Effects of hypercapnia on hemodynamic, inotropic, lusitropic, and electrophysiologic indices in humans

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Kiely DG, Cargill RI, and Lipworth BJ (1996) Effects of hypercapnia on hemodynamic, inotropic, lusitropic, and electrophysiologic indices in humans. Chest 109:5 1215–21.

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Abstract: STUDY OBJECTIVE: The inotropic, lusitropic, and electrophysiologic effects of acute hypercapnia in humans are not known. Although the effects of hypercapnia on the systemic circulation have been well documented, there is still some debate as to whether hypercapnia causes true pulmonary vasoconstriction in vivo. We have therefore evaluated the effects of acute hypercapnia on these cardiac indices and the interaction of hypercapnia with the systemic and pulmonary vascular beds in humans. PARTICIPANTS AND INTERVENTIONS: Eight healthy male volunteers were studied using Doppler echocardiography. After resting for at least 30 min to achieve baseline hemodynamic parameters (T(0)), they were rendered hypercapnic to achieve an end-tidal carbon dioxide (CO2) of 7 kPa for 30 min by breathing a variable mixture of CO2/air (T1). They were restudied after 30 min recovery breathing air (T2). Hemodynamic, diastolic, and systolic flow parameters, QT dispersion (maximum-minimum QT interval measured in a 12-lead ECG), and venous blood samples for plasma renin activity (PRA), angiotensin II (ANG II), and aldosterone (ALDO) were measured at each time point. RESULTS: Hypercapnia compared with placebo significantly increased mean pulmonary artery pressure 14 +/- 1 vs 9 +/- 1 mm Hg and pulmonary vascular resistance 171 +/- 17 vs 129 +/- 17 dyne.s.cm-5, respectively. Heart rate, stroke volume, cardiac output, and mean arterial BP were increased by hypercapnia. Indexes of systolic function, namely peak aortic velocity and aortic mean and peak acceleration, were unaffected by hypercapnia. Similarly, hypercapnia had no effect on lusitropic indexes reflected by its lack of effect on isovolumic relaxation time, mitral E-wave deceleration time, and mitral E/A wave ratio. Hypercapnia was found to significantly increase both QTc interval and QT dispersion: 428 +/- 8 vs 411 +/- 3 ms and 48 +/- 2 vs 33 +/- 4 ms, respectively. There was no significant effect of hypercapnia on PRA, ANG II, or ALDO. CONCLUSION: Thus, acute hypercapnia appears to have no adverse inotropic or lusitropic effects on cardiac function, although repolarization abnormalities, reflected by an increase in QT dispersion, and its effects on pulmonary vasoconstriction may have important sequelae in man.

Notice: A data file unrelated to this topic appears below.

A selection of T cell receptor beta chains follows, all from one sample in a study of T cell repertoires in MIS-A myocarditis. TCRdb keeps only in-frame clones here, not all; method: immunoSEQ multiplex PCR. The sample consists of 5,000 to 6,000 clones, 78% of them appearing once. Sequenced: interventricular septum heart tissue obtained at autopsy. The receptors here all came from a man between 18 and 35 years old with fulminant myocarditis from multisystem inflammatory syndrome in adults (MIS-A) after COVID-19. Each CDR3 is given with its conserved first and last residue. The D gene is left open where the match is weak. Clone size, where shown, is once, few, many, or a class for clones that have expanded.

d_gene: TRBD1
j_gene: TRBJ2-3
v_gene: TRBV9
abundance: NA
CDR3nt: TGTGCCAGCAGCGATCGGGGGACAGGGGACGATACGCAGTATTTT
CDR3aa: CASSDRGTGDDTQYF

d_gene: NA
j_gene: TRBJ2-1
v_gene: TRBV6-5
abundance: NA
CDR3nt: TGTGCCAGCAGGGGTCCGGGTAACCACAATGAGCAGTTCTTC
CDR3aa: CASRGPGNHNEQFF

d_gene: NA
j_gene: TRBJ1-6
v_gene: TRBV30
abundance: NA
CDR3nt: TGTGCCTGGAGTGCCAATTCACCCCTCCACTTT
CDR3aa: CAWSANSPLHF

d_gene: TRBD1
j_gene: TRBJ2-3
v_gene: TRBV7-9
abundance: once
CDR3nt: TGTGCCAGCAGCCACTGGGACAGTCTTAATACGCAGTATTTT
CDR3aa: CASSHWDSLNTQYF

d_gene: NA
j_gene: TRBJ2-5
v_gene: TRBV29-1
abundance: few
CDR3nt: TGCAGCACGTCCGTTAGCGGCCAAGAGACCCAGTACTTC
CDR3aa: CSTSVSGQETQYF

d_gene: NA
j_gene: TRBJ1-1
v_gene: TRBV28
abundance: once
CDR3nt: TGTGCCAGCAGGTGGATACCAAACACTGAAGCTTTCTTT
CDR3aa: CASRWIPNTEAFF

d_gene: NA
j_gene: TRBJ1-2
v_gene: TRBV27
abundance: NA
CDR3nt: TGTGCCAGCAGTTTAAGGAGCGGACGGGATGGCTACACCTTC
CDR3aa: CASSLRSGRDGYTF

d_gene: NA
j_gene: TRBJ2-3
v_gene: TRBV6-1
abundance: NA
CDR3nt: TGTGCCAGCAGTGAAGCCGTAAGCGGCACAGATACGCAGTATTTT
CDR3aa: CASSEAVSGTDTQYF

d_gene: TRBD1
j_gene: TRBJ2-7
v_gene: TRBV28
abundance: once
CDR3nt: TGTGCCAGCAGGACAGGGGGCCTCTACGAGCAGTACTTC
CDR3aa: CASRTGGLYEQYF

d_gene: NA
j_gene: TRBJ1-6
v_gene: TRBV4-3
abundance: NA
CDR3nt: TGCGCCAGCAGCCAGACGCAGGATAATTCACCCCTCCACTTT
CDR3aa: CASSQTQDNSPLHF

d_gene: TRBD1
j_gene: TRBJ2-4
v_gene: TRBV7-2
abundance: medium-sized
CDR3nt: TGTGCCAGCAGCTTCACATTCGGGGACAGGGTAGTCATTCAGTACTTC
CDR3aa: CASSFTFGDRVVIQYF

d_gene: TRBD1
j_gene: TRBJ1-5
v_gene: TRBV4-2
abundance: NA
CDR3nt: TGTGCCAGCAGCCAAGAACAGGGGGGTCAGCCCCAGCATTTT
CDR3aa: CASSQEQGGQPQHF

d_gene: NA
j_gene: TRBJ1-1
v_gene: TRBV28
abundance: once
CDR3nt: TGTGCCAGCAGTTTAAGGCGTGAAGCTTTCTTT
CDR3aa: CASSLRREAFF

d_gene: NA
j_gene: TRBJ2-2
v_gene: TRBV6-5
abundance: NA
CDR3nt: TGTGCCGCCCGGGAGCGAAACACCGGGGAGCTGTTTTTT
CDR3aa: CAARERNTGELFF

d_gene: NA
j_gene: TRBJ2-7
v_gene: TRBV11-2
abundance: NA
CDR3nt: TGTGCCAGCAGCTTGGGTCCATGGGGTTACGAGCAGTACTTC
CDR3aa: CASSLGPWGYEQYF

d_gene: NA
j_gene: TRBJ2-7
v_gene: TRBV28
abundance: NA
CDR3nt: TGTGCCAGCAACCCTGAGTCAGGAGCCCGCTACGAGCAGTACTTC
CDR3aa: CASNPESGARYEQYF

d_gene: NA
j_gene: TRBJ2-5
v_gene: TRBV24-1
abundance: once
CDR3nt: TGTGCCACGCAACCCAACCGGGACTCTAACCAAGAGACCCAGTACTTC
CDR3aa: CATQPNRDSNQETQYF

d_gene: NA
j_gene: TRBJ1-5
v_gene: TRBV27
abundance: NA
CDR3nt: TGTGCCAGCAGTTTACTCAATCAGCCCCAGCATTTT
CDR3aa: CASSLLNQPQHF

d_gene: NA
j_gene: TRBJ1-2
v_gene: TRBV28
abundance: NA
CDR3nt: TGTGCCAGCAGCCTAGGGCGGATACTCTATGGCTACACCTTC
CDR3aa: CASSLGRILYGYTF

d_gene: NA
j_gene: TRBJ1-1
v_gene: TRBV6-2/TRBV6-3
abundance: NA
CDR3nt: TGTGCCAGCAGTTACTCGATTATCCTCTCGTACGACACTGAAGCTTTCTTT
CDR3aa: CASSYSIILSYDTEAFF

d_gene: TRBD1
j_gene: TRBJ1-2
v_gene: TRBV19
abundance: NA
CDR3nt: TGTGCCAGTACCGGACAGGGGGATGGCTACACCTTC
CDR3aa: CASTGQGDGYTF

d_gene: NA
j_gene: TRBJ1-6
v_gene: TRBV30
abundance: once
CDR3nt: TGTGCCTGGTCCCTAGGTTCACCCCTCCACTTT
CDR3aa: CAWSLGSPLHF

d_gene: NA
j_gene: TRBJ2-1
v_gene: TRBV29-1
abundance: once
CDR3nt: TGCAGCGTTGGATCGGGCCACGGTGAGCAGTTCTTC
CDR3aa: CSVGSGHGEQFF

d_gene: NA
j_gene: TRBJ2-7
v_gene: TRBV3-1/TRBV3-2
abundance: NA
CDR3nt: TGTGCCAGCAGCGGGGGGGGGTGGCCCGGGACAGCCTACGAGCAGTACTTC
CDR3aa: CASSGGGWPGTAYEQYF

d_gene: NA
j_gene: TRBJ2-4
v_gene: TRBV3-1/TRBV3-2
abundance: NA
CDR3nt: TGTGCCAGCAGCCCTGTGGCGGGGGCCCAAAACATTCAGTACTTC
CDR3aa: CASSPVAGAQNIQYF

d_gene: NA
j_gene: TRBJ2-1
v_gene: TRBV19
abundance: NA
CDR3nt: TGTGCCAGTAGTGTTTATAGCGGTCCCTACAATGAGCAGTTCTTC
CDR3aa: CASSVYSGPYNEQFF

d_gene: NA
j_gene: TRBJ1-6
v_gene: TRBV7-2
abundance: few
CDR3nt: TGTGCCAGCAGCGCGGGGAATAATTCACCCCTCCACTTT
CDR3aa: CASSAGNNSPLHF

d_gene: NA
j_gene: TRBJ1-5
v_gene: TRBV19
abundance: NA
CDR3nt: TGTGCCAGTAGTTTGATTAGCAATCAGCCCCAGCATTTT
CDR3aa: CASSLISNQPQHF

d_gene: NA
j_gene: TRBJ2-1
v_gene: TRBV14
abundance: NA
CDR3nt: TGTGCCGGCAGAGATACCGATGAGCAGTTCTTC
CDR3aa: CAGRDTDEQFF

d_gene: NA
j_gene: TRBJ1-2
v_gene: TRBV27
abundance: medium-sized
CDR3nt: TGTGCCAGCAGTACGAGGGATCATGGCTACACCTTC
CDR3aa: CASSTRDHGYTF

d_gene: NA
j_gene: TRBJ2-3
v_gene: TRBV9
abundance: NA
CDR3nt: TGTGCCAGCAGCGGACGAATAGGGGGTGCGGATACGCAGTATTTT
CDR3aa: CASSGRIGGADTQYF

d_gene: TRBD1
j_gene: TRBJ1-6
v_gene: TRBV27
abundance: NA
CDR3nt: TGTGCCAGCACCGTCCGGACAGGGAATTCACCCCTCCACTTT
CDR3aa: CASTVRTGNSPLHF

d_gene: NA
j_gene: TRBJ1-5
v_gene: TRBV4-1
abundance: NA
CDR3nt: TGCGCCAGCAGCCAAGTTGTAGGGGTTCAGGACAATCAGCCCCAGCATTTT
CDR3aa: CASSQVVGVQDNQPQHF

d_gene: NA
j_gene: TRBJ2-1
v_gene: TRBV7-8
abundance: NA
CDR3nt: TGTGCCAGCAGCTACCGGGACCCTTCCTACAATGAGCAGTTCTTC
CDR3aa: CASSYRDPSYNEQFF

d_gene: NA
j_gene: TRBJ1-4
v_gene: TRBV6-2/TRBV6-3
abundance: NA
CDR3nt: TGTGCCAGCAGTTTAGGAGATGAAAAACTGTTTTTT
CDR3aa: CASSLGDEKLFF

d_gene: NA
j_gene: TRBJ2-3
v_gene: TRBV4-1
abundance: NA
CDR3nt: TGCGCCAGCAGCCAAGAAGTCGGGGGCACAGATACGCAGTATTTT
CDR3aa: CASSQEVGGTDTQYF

• Study in healthy male volunteers that involved induction of hypercapnia. Hypercapnia increased corrected QT intervals and QT dispersion.


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